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Smith did publish one other work under his own name during his lifetime, in addition to the two books, which I find to be particularly beautiful and revealing, even if short. This was an open letter on the last days, death, and character of David Hume. It was published under the name ‘Letter from Adam Smith, LL.D. to William Strahan, Esq.’ This ended up being maybe the most controversial thing Smith ever wrote.

It appeared in a highly charged atmosphere. Few in 18th century Britain were as forthright in their lack of religious faith as Hume was and, as Hume neared death, everyone wanted to know how he’d face his end. Would he show remorse, or maybe even recant his scepticism? Would he die in a state of distress, having none of the usual consolations afforded by belief in an afterlife? Smith’s letter was effectively the authorised version of the story of Hume’s death. It appeared with Hume’s advance permission as a kind of companion piece to Hume’s autobiography called My Own Life in March 1777.

“Smith later proclaimed that it ‘brought upon me ten times more abuse than the very violent attack I’d made on the whole commercial system of Great Britain’”

Smith doesn’t explicitly call attention to Hume’s impiety in the letter, but he does make pretty clear that Hume died with remarkable good humour and without religion. He chronicles—some would say flaunts—the cheerfulness and the equanimity of Hume’s final days, showing him telling jokes and playing cards and conversing cheerfully with his friends.

He also emphasises the excellence of Hume’s character. In fact, Smith concludes the letter by declaring that Hume, his unbelieving friend, approached ‘as nearly to the idea of a perfectly wise and virtuous man as perhaps the nature of human frailty will permit.’ This work is relatively little known today, but in Smith’s day this depiction of Hume’s calm and courageous death caused an absolute uproar. Smith later proclaimed that it ‘brought upon me ten times more abuse than the very violent attack I’d made on the whole commercial system of Great Britain.’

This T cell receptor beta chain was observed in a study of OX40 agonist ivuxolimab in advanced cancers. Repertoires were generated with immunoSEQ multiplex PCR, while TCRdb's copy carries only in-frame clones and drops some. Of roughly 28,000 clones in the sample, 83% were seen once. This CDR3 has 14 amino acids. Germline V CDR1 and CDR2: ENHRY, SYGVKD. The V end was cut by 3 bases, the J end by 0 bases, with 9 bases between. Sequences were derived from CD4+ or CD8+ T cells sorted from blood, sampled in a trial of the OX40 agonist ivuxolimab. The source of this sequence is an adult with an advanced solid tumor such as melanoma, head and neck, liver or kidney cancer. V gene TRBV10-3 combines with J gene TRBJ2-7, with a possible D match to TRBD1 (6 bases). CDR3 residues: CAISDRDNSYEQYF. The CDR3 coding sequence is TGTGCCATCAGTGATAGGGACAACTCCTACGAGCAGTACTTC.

For anyone who hasn’t read it, I really recommend it. As I say, it’s quite short, quite beautiful, and quite revealing. I discuss this letter and the fierce reaction to it in the final chapter of The Infidel and the Professor, and then the letter itself is included in the appendix.

Your book has really put that friendship—between David Hume and Adam Smith—on the map. As the British philosopher Nigel Warburton put it (when he recommended The Infidel and the Professor as one of the best philosophy books of 2017), although we don’t think of them that way, Adam Smith and David Hume were basically in the same business. Plus they were both atheists, even though Hume was explicit about it and Adam Smith more subtle, hence his being able to get a professorship.

I wouldn’t say that even Hume was an atheist—he’s more what we might call an agnostic. He would say that we shouldn’t be so sure that there’s no God, atheism is a pretty strong position. But he is sceptical about it. With Smith, it’s harder to say. There’s no real consensus among Smith scholars on his religious views. Some read him as a closet atheist, some as a more or less orthodox Christian. Most come down somewhere in the middle, saying that he’s a deist of some kind.

My own reading—and I think this would be somewhat controversial among Smith scholars—is that Smith’s views were substantially closer to Hume’s, which is to say substantially more sceptical, than is usually assumed. Perhaps his scepticism retained a touch of deism. I think it’s distinctly possible that Smith believed in a distant, maybe even benevolent higher power. But I think he almost certainly wasn’t a believing Christian. He seems to have been suspicious of most forms of religious devotion.

But as you say, whereas Hume was fairly forthright about his lack of faith, Smith generally went to great lengths, in both his writings and his personal life, to avoid revealing his religious beliefs (or lack thereof). Contemporaries frequently noted that Smith was ‘very guarded in conversation’ when the topic of religion came up. He wrote about it a lot less than Hume did, and what little he did write is sufficiently ambiguous to leave most readers unsure of his ultimate convictions.

But my reading of all the evidence—the writings, the revisions of the writings, the actions he took, and of course his friendship with Hume—was that he’s quite a bit more sceptical than has often been believed.